Alongside operational issues, we are charged with delivering the £15bn capital investment set out in the government’s Road Investment Strategy by modernising, maintaining and operating the country’s strategic road network. I’m absolutely committed to making sure we can demonstrate our ability to deliver this.  Over the current five years alone our plans include delivering 112 major improvements, including 15 smart motorway projects providing 280 extra miles of capacity, and resurfacing the majority of the network, alongside environmental, accessibility and efficiency improvements.

We are already preparing a plan for the following five years to 2025 – so it is a good time to be in the roads sector.

What were your impressions of Highways England?

We can be very proud of what Highways England has inherited from the Highways Agency. My first observation was that the organisation was fit for its delivery purpose with a good reputation on being able to deliver large projects on time and on budget. 

There is more we can do from the customer service perspective making sure that we are catering for the needs of everybody who uses our roads whether it is a cautious driver in a small car who uses the motorways very infrequently or a haulier in a large truck who is accustomed to driving on motorways. We need to make sure everybody is getting the best level of customer service that we can provide. 

One of the key things I’ve talked about since starting is our place in the roads sector. We are the manager/operator of the network– so our job is to deliver the government’s Road Investment Strategy, optimize the capacity of the roads, and provide safe and reliable journey times.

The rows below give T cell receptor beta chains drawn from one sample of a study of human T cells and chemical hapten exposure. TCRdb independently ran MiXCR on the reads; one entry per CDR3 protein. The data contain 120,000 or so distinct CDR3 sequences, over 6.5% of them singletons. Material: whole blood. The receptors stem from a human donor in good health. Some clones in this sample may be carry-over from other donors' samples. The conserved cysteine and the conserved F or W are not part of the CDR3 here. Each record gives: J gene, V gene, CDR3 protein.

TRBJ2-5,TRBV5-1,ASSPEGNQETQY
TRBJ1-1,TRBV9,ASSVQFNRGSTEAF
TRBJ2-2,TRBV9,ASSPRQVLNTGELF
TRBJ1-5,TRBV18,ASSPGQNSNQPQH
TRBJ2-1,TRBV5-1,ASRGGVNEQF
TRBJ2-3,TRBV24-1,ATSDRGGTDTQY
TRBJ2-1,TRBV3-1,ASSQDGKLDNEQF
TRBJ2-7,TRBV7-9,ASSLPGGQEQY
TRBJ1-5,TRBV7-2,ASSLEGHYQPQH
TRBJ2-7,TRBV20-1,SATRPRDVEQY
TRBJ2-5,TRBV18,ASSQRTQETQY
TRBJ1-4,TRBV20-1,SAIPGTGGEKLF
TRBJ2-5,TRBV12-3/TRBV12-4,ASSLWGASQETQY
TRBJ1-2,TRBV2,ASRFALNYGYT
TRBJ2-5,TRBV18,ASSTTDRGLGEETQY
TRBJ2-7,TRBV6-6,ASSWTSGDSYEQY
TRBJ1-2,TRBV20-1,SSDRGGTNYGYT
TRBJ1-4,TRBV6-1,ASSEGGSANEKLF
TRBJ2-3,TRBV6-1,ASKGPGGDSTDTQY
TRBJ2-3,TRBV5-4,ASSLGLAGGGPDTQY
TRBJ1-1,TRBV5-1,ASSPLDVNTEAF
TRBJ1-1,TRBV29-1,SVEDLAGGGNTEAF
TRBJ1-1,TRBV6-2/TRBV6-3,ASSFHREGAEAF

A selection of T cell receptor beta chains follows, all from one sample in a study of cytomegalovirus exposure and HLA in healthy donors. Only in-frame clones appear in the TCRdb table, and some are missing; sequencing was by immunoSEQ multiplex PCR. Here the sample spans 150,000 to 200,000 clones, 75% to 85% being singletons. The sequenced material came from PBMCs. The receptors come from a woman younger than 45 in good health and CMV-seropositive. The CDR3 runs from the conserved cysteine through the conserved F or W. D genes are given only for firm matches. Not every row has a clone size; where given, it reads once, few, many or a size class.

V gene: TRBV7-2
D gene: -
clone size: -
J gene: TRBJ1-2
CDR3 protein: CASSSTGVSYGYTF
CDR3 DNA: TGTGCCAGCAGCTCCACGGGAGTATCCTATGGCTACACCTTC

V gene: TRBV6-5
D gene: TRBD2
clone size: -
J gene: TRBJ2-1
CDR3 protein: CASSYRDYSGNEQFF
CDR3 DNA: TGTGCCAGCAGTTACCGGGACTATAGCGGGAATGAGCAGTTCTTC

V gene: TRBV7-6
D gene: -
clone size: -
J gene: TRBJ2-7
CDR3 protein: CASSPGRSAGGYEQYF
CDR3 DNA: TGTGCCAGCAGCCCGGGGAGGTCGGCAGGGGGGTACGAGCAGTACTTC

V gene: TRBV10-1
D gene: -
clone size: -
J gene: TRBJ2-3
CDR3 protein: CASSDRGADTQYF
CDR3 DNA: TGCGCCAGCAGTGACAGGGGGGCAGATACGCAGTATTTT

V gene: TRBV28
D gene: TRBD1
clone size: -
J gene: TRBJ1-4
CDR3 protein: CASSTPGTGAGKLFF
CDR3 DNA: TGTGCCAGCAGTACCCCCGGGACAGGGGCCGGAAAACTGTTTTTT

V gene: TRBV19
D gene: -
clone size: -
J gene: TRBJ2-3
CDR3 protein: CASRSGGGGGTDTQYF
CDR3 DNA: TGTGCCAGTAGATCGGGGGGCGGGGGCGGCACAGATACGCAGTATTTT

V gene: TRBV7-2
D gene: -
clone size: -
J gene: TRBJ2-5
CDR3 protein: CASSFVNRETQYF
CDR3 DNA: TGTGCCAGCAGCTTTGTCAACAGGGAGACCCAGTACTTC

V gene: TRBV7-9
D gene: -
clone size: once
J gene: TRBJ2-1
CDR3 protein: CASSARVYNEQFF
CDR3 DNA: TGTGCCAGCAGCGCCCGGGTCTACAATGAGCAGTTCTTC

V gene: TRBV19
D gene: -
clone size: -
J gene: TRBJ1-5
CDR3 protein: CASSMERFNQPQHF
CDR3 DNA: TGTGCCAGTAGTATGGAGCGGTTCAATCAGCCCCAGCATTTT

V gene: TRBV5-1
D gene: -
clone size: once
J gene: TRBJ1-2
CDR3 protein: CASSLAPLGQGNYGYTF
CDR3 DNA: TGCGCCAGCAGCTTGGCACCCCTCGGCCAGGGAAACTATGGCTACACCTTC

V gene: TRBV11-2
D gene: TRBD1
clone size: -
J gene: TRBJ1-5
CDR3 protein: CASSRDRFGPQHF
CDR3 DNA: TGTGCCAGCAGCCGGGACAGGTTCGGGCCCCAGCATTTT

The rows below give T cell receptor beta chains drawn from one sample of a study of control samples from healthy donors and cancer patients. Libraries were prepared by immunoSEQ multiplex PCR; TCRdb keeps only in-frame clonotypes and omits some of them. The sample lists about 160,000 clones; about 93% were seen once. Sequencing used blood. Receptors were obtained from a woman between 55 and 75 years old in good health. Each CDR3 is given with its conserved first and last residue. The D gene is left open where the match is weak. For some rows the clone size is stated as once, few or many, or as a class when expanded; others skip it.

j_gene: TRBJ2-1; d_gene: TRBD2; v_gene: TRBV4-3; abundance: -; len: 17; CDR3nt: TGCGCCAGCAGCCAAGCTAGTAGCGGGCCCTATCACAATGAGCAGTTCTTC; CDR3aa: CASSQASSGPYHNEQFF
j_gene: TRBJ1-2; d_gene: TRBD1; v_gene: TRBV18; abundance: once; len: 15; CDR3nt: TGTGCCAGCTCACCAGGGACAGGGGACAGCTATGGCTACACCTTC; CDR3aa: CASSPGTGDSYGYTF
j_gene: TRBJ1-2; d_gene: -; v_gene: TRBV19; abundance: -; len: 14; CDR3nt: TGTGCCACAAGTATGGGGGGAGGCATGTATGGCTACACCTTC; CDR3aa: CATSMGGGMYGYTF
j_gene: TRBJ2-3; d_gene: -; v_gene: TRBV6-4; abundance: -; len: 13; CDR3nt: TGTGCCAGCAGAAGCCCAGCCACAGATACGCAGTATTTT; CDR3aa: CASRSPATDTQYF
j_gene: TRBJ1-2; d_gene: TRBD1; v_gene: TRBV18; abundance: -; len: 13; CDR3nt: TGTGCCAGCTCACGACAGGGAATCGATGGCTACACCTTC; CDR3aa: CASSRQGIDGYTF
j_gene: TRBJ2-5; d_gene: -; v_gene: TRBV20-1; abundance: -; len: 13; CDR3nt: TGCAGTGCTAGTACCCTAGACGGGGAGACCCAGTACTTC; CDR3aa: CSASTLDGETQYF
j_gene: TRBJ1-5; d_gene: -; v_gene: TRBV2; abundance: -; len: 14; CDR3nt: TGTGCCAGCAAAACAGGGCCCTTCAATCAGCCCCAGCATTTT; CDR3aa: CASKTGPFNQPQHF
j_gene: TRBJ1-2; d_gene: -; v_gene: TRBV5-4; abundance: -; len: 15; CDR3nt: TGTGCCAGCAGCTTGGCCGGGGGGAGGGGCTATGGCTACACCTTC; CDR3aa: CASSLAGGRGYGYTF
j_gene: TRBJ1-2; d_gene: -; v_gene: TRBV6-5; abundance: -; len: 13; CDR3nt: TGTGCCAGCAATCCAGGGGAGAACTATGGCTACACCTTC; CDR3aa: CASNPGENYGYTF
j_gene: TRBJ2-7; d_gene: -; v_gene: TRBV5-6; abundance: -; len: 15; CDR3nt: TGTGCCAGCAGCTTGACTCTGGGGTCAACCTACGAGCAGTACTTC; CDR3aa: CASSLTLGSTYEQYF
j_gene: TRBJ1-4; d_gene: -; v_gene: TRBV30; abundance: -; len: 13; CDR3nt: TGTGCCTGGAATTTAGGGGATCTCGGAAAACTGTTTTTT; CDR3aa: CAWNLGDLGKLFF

We can only achieve this using innovation, talent, and collaboration with our supply chain partners: their expertise, their investment and their passion is vital to helping us deliver our programme and improve our customers’ experience on our network.

They integrate various specialisms across the sector – bringing all that knowledge and expertise together to get the physical work done out on the network. 

What are your key focuses now that you have been in charge for a while?

That’s a really straightforward question to answer. Number one is safety. 

As well as giving our customers everything we can we must also have safety as our number one priority. Four million road users take to our roads each day, taking journeys totaling 85 billion miles per year. At any one time we employ 3,000 construction workers, 6,000 maintenance workers and 200 traffic officers to work on our network. Not one of them should be harmed when travelling or working on our highways.

We also need to understand what our customers want. We can learn a lot from other transport operators across the sector but recognise that the Strategic Road Network is different in many ways because it is an open network. We operate a network that is accessible by anybody with a driving license and any vehicle at any time. We have to address all of their needs.

Then of course there’s making sure we are in a position in two years’ time, when we start preparing the detail of the next roads investment programme, that we have demonstrated our ability to deliver, making sure that we are addressing all our key performance indicators and also making sure that we are delivering this work in a way that considers the needs of the communities around us.  

What are your aspirations for Highways England?

I would like to get us to a place where other organisations recognise us for our network management skills, our project delivery, our commitment to continuous improvement and of course our safety performance. 


Jim O’Sullivan will be delivering a keynote speech at the Highways UK event later in November where he will be talking in more detail about his priorities and aspirations for Highways England.